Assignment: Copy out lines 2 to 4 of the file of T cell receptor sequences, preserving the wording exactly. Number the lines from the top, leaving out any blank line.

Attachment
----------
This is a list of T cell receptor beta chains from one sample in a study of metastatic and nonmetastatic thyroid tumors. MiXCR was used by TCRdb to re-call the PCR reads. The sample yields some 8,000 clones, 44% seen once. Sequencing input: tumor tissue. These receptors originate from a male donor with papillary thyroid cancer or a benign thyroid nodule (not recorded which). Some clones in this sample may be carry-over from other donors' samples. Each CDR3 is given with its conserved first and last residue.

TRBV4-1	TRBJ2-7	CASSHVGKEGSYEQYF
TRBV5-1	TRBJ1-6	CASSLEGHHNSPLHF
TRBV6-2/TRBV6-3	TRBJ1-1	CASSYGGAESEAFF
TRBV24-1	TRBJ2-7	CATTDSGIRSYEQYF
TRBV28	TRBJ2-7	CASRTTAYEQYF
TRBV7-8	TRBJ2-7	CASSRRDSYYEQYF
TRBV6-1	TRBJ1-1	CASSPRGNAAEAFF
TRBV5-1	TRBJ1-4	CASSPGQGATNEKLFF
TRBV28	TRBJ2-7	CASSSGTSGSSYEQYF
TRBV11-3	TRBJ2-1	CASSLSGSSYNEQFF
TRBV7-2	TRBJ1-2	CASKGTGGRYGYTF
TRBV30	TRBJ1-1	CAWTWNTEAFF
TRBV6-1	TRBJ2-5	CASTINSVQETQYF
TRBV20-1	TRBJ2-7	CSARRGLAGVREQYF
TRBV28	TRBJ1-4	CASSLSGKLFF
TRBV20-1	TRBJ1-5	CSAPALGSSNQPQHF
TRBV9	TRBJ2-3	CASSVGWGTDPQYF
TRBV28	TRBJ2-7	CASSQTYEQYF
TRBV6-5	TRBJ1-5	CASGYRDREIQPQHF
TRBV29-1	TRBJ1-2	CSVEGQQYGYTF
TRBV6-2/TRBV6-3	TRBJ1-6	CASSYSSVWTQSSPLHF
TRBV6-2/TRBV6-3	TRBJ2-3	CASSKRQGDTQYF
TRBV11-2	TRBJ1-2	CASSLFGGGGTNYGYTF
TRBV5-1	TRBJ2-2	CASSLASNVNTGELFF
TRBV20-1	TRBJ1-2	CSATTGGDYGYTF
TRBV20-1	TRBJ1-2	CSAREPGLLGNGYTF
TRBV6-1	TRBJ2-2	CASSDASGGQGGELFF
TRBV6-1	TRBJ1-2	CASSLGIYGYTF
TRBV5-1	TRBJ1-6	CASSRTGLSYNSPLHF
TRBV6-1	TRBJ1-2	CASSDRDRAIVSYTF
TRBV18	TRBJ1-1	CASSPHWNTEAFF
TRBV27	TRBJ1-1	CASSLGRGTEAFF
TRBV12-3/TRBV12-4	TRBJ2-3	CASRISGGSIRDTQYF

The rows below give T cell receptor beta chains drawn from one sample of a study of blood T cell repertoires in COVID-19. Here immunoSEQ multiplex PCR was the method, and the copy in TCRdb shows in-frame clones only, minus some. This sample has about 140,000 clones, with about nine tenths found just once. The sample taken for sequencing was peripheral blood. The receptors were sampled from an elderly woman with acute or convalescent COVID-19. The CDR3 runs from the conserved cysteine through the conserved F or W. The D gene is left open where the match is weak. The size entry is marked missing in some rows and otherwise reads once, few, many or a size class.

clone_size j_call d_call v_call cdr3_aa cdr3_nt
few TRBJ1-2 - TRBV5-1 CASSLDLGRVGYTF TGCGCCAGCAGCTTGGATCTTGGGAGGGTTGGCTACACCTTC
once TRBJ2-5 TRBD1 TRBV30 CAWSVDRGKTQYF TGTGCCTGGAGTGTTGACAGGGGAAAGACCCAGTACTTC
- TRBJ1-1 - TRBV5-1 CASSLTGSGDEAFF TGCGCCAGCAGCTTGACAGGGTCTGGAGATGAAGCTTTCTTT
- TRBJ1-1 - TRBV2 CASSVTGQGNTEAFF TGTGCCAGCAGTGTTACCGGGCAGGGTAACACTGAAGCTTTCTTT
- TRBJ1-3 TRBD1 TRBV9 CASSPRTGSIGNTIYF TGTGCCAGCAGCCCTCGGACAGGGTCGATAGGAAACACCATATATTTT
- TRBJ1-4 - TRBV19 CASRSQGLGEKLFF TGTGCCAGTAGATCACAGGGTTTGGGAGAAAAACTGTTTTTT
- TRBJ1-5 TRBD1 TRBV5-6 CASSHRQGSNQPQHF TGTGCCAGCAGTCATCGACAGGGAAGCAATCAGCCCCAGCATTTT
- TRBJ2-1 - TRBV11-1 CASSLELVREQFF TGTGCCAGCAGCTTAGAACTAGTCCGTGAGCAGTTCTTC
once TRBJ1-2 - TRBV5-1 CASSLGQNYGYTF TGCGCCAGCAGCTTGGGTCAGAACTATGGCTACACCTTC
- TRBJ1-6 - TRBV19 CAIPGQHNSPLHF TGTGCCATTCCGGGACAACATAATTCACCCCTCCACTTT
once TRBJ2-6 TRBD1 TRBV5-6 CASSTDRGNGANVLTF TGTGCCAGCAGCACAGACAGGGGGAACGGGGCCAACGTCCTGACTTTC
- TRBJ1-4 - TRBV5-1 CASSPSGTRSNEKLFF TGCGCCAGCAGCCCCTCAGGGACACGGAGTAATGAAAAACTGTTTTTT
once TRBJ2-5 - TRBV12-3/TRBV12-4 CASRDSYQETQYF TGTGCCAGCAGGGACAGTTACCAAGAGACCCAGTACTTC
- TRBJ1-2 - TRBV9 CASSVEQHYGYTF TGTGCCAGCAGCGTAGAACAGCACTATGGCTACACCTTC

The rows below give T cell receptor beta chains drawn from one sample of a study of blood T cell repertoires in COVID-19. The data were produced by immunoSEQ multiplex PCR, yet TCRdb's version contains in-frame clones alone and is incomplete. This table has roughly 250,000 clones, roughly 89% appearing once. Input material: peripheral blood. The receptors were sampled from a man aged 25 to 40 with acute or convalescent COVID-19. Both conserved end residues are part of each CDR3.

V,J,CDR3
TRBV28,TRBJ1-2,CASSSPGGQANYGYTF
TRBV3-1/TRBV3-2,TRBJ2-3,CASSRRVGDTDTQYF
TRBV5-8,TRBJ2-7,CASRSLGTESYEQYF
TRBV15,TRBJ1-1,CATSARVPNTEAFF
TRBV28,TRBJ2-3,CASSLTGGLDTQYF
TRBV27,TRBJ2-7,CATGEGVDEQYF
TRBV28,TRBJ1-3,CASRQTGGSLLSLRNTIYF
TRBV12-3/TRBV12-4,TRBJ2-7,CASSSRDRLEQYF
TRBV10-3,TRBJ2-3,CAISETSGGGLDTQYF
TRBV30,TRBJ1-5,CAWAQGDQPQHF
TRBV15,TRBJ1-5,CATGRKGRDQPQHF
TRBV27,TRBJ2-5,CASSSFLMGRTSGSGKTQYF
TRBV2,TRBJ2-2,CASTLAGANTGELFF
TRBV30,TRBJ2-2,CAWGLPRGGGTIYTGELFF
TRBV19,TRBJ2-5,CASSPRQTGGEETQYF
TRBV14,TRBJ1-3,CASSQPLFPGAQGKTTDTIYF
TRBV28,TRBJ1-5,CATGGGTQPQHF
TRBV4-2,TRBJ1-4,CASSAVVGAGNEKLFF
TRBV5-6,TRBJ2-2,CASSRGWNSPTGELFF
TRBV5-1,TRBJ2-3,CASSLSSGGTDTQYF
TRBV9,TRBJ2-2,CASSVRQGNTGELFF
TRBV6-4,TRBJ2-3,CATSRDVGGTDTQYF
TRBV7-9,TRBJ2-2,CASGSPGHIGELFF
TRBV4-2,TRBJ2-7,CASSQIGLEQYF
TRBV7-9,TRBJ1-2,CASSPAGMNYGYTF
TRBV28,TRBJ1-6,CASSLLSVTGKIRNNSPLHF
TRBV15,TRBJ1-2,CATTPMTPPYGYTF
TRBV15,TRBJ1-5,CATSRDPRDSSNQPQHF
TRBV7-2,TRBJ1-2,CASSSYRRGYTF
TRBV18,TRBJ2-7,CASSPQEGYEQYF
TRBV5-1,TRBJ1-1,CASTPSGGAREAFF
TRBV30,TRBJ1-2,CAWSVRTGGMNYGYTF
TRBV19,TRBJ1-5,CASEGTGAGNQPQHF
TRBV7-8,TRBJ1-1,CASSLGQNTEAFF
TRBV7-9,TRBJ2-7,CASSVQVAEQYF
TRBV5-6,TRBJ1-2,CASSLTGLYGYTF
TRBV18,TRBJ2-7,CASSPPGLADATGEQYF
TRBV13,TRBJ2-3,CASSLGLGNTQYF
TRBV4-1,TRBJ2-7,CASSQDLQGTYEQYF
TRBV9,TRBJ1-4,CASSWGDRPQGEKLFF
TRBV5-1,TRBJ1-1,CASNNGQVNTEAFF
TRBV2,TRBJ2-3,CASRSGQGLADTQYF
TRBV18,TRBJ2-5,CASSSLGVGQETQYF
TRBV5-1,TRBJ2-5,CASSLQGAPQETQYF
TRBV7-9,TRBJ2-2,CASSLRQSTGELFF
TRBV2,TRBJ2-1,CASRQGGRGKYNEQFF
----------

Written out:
TRBV4-1	TRBJ2-7	CASSHVGKEGSYEQYF
TRBV5-1	TRBJ1-6	CASSLEGHHNSPLHF
TRBV6-2/TRBV6-3	TRBJ1-1	CASSYGGAESEAFF